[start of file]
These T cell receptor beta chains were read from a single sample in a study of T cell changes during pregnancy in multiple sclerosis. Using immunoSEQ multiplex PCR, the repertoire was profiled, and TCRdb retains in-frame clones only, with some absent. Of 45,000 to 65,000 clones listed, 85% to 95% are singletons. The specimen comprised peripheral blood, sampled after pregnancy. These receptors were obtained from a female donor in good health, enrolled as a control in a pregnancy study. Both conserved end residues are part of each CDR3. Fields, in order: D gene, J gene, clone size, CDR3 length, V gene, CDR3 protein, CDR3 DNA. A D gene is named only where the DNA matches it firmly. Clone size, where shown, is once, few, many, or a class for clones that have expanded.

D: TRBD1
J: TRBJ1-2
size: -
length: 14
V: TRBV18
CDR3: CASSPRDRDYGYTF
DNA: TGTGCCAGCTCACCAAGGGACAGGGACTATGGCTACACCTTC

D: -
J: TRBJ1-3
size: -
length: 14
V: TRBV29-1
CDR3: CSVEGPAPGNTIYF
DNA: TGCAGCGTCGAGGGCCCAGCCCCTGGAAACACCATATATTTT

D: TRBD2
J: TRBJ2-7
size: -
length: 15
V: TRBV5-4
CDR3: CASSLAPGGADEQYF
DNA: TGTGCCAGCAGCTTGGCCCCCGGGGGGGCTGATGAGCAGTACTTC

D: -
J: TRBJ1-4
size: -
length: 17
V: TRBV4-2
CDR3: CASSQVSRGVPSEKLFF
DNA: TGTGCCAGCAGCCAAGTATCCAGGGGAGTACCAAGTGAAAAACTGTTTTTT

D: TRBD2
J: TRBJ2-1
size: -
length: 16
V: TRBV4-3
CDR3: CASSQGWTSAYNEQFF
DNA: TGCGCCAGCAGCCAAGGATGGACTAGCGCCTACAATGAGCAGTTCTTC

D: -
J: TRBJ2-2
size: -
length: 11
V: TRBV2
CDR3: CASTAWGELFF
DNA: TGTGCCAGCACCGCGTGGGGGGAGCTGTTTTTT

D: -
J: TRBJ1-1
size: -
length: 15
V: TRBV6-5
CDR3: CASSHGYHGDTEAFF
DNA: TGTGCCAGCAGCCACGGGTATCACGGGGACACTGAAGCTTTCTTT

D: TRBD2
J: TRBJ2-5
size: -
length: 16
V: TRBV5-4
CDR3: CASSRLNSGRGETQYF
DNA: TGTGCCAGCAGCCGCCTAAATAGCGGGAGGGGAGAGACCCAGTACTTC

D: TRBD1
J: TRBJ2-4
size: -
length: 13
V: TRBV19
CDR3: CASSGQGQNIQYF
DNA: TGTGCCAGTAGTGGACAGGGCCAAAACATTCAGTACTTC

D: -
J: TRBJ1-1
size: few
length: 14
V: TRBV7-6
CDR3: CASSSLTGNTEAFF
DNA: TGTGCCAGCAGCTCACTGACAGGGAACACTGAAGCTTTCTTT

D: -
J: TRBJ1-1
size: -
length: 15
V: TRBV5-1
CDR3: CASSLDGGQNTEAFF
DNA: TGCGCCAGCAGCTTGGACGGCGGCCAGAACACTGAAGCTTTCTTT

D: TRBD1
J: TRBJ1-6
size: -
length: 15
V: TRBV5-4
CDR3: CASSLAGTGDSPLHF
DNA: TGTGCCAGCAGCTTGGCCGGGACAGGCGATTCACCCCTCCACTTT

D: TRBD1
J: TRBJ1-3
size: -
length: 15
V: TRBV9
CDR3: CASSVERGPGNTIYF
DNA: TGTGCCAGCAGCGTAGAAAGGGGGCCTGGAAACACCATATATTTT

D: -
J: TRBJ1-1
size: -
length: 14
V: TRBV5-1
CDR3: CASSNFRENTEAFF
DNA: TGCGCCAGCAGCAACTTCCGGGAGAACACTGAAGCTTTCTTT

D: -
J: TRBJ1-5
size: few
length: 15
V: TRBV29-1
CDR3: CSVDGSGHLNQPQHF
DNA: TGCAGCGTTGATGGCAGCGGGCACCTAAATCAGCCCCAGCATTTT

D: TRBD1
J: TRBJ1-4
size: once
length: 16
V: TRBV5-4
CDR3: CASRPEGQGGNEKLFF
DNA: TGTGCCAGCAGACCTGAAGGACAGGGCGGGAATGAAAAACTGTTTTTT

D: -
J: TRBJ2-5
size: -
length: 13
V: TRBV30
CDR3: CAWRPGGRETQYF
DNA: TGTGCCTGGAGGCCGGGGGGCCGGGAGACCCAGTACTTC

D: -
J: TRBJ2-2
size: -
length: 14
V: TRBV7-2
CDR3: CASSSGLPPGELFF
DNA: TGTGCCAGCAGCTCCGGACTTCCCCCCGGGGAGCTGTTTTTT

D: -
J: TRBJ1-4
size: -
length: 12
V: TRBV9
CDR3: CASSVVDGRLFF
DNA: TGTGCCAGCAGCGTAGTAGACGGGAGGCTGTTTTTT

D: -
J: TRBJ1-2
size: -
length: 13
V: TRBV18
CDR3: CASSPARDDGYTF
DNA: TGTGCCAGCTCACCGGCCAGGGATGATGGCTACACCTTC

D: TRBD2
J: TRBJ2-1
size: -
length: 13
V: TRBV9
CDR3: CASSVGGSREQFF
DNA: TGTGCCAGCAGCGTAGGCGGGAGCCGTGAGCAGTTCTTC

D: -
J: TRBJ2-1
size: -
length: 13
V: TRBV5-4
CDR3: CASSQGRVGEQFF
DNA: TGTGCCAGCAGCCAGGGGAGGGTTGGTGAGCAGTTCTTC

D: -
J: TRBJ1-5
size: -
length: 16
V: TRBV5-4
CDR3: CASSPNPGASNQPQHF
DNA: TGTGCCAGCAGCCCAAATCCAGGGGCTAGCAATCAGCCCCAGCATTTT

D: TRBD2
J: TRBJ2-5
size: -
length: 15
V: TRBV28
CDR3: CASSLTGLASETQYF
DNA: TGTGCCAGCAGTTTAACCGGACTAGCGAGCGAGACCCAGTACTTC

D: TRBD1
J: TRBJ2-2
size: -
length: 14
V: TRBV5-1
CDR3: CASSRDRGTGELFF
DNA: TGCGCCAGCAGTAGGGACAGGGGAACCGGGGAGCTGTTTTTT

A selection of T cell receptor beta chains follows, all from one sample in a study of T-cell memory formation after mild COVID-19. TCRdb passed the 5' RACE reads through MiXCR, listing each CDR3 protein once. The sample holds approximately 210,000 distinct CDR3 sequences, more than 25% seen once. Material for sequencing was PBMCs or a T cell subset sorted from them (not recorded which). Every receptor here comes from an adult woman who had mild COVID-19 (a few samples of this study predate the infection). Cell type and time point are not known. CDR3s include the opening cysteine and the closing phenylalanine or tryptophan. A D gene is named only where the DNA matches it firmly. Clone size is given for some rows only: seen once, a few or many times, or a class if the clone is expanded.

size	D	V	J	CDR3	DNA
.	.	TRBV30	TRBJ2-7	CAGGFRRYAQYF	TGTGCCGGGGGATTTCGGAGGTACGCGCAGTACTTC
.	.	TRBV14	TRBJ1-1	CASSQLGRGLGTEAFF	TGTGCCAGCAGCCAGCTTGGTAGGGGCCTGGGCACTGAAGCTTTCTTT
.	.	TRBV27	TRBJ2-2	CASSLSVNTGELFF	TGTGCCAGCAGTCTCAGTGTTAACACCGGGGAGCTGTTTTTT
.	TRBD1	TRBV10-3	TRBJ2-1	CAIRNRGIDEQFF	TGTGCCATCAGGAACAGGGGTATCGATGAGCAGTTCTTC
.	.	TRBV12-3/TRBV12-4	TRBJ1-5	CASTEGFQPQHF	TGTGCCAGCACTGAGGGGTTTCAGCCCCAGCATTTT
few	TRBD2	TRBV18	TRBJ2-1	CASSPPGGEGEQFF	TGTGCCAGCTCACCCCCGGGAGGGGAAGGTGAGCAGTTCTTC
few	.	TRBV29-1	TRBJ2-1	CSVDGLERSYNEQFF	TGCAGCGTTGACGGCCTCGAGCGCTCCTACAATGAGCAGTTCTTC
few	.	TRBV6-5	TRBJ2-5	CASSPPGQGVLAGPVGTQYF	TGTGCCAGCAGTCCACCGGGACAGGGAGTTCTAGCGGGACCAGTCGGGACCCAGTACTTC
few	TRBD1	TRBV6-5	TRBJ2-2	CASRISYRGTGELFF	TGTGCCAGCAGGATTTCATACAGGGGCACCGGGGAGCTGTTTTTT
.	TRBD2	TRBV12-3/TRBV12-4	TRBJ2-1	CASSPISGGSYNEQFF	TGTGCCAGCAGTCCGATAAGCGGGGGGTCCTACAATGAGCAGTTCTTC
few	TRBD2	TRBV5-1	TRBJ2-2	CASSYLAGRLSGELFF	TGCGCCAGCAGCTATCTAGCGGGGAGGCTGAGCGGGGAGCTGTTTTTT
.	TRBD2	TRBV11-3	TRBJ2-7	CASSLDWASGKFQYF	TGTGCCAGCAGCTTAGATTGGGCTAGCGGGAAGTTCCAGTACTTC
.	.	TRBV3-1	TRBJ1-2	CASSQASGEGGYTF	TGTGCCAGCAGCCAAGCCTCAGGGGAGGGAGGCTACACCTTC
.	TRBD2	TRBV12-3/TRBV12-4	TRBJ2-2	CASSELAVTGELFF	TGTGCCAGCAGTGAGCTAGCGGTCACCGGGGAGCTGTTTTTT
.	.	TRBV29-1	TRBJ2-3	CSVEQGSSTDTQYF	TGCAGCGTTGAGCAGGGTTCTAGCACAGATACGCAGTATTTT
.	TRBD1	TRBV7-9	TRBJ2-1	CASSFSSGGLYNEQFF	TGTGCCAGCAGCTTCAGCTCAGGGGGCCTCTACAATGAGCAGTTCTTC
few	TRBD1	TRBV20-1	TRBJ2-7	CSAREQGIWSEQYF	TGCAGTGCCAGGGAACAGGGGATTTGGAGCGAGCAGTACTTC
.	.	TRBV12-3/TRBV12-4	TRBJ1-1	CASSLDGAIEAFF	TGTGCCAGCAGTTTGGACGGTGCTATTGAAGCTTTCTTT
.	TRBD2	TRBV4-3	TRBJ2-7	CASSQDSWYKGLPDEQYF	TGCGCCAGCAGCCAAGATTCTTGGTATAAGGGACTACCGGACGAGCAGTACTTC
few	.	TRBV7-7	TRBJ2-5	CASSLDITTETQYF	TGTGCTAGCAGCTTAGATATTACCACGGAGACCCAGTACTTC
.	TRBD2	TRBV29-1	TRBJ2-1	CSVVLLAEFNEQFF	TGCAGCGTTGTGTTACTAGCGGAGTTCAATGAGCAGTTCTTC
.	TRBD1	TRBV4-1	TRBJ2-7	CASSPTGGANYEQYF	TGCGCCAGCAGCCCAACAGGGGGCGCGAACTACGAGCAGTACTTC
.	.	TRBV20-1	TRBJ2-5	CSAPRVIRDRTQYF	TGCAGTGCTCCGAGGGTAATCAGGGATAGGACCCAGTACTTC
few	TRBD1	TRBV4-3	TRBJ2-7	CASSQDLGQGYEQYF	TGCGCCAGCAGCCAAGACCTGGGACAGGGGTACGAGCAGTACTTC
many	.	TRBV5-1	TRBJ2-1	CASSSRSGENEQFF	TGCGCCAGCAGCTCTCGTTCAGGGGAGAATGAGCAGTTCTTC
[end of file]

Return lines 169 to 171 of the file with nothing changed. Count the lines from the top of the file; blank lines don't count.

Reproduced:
DNA: TGTGCCAGCAGTTTAACCGGACTAGCGAGCGAGACCCAGTACTTC

D: TRBD1
J: TRBJ2-2